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impinge

[im-pinj]
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verb (used without object), im·pinged, im·ping·ing.
  1. to make an impression; have an effect or impact (usually followed by on or upon): to impinge upon the imagination; social pressures that impinge upon one's daily life.
  2. to encroach; infringe (usually followed by on or upon): to impinge on another's rights.
  3. to strike; dash; collide (usually followed by on, upon, or against): rays of light impinging on the eye.
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verb (used with object), im·pinged, im·ping·ing.
  1. Obsolete. to come into violent contact with.
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Origin of impinge

1525–35; < Medieval Latin impingere to strike against, drive at, equivalent to Latin im- im-1 + -pingere, combining form of pangere to fasten, drive in, fix; see impact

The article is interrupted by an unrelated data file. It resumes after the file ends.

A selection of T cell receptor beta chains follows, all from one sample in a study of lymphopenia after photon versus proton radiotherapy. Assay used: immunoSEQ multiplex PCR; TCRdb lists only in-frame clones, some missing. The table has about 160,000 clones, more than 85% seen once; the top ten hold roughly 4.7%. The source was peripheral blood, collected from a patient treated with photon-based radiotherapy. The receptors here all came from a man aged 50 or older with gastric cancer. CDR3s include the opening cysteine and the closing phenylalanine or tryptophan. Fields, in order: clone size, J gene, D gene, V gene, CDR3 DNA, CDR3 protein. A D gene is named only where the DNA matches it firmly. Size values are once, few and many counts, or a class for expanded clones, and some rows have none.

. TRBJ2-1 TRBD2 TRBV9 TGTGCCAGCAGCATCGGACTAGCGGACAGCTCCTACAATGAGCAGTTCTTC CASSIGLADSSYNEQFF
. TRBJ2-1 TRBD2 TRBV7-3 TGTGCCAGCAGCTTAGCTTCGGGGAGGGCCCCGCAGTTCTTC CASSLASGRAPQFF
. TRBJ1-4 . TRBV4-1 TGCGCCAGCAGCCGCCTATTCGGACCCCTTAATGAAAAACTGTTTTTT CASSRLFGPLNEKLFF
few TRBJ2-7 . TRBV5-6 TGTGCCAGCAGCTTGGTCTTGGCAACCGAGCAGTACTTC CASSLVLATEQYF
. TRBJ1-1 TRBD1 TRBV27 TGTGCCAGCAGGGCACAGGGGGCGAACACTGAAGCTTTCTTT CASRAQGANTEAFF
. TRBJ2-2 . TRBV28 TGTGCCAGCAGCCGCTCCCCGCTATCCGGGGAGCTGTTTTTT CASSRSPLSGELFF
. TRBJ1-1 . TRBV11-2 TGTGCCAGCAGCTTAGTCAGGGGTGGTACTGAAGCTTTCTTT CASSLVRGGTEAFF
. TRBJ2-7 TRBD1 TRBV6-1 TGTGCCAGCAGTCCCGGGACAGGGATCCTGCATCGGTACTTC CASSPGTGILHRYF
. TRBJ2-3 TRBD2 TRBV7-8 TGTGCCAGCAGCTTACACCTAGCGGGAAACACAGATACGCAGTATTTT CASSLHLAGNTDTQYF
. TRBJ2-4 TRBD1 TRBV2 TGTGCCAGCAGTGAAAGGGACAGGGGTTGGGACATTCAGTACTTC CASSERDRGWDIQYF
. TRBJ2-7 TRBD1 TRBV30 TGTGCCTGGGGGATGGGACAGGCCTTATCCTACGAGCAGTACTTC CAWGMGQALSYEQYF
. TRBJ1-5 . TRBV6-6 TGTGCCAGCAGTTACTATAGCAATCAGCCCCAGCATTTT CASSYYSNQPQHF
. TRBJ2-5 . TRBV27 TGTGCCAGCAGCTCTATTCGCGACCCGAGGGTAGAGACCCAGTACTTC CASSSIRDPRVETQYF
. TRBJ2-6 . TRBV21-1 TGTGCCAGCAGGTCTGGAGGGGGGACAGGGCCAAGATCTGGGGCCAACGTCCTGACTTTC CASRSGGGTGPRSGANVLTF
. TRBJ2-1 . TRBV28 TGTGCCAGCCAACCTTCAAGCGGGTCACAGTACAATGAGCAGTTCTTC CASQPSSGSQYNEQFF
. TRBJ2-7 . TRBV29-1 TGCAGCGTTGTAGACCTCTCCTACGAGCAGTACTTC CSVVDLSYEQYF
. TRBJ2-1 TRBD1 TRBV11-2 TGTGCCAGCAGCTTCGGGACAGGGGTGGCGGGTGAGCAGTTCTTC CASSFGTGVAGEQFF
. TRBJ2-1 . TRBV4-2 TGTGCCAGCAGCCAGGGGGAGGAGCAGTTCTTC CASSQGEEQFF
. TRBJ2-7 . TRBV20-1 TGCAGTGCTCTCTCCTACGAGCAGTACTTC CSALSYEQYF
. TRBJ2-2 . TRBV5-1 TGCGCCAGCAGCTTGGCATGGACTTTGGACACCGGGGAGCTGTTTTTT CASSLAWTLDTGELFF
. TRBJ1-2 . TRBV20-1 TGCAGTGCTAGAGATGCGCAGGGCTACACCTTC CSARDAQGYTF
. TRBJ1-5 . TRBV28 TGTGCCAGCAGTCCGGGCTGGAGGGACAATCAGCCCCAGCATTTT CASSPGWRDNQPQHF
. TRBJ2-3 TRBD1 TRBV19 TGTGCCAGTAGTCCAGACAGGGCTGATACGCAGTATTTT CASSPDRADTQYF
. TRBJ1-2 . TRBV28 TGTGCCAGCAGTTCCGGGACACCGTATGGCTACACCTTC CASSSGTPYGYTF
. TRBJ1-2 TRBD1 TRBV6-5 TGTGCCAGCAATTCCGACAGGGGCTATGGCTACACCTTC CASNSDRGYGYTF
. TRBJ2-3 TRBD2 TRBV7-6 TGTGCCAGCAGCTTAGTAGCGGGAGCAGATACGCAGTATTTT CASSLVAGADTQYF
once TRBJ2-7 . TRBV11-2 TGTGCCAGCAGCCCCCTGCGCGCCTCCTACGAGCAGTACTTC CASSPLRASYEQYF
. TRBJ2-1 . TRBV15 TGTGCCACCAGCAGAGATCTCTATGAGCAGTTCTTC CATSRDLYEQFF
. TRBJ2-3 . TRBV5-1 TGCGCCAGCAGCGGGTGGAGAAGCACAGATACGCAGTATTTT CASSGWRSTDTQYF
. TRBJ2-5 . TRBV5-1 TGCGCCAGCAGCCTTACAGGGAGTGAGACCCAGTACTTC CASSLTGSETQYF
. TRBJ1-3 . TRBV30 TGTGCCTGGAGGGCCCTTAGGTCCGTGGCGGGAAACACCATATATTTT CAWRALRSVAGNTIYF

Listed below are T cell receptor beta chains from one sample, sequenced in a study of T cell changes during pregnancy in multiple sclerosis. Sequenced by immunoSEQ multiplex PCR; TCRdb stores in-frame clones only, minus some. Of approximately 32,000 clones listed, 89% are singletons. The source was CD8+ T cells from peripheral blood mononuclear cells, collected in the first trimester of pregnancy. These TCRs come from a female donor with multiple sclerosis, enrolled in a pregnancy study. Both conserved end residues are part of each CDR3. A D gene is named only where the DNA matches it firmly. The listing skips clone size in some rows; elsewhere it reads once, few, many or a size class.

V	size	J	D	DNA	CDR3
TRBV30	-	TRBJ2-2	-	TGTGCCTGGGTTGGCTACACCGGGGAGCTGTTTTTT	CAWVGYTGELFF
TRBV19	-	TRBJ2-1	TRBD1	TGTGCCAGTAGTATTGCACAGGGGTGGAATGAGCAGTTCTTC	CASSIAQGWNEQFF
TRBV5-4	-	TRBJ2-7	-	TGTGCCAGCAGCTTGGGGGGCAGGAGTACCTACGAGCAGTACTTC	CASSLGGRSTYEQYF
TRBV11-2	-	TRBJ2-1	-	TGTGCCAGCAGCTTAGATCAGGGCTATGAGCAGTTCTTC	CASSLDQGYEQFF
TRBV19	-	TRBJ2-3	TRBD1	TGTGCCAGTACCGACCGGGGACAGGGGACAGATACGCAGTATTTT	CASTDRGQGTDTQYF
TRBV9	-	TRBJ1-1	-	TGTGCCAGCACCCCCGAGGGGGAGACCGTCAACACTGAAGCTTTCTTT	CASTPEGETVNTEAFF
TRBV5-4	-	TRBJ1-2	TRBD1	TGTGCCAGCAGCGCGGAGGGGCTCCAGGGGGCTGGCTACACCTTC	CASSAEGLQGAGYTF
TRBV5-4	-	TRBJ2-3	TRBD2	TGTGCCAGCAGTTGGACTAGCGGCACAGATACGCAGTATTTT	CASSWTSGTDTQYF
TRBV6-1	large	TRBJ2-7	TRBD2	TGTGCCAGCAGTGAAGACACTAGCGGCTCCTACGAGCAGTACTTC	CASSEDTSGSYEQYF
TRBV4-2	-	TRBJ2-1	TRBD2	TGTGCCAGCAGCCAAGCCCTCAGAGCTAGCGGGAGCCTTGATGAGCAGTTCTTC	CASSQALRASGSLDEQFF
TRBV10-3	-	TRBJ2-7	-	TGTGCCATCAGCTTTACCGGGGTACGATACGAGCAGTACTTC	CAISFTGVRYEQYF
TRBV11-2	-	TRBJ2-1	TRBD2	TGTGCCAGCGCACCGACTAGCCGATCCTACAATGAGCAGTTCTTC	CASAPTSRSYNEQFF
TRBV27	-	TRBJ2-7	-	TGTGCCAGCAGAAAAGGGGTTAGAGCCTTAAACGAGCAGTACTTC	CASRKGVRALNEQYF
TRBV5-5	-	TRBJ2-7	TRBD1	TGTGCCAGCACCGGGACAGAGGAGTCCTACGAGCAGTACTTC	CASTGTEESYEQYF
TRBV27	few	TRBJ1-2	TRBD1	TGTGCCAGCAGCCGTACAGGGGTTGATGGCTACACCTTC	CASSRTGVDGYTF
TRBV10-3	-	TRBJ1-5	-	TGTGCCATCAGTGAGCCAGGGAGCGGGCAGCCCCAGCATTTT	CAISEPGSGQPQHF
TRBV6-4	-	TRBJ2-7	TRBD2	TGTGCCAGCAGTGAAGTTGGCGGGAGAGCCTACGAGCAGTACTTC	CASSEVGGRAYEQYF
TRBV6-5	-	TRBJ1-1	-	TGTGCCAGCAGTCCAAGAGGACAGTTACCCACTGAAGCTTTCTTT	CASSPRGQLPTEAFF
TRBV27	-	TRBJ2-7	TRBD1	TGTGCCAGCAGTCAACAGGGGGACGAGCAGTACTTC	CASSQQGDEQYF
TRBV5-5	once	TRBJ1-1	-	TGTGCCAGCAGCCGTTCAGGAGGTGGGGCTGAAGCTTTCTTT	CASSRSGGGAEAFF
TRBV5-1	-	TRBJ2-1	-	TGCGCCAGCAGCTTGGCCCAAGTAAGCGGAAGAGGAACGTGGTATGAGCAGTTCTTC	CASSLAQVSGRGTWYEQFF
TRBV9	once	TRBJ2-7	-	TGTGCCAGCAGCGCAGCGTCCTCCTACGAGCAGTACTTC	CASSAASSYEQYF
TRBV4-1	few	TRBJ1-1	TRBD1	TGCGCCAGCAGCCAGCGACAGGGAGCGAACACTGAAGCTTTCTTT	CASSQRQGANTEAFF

Related formsim·ping·ent, adjectiveim·ping·er, nounim·pinge·ment, nounun·im·ping·ing, adjective
Can be confusedinfringe impinge
Dictionary.com Unabridged Based on the Random House Unabridged Dictionary, © Random House, Inc. 2018

British Dictionary definitions for impingent

impinge

verb
  1. (intr; usually foll by on or upon) to encroach or infringe; trespassto impinge on someone's time
  2. (intr; usually foll by on, against, or upon) to collide (with); strike
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Derived Formsimpingement, nounimpinger, noun

Word Origin

C16: from Latin impingere to drive at, dash against, from pangere to fasten, drive in
Collins English Dictionary - Complete & Unabridged 2012 Digital Edition © William Collins Sons & Co. Ltd. 1979, 1986 © HarperCollins Publishers 1998, 2000, 2003, 2005, 2006, 2007, 2009, 2012

Word Origin and History for impingent

impinge

v.

1530s, "fasten or fix forcibly," from Latin impingere "drive into, strike against," from assimilated form of in- "into, in, on, upon" (see in- (2)) + pangere "to fix, fasten" (see pact). Sense of "encroach, infringe" first recorded 1738. Related: Impinged; impinging.

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Online Etymology Dictionary, © 2010 Douglas Harper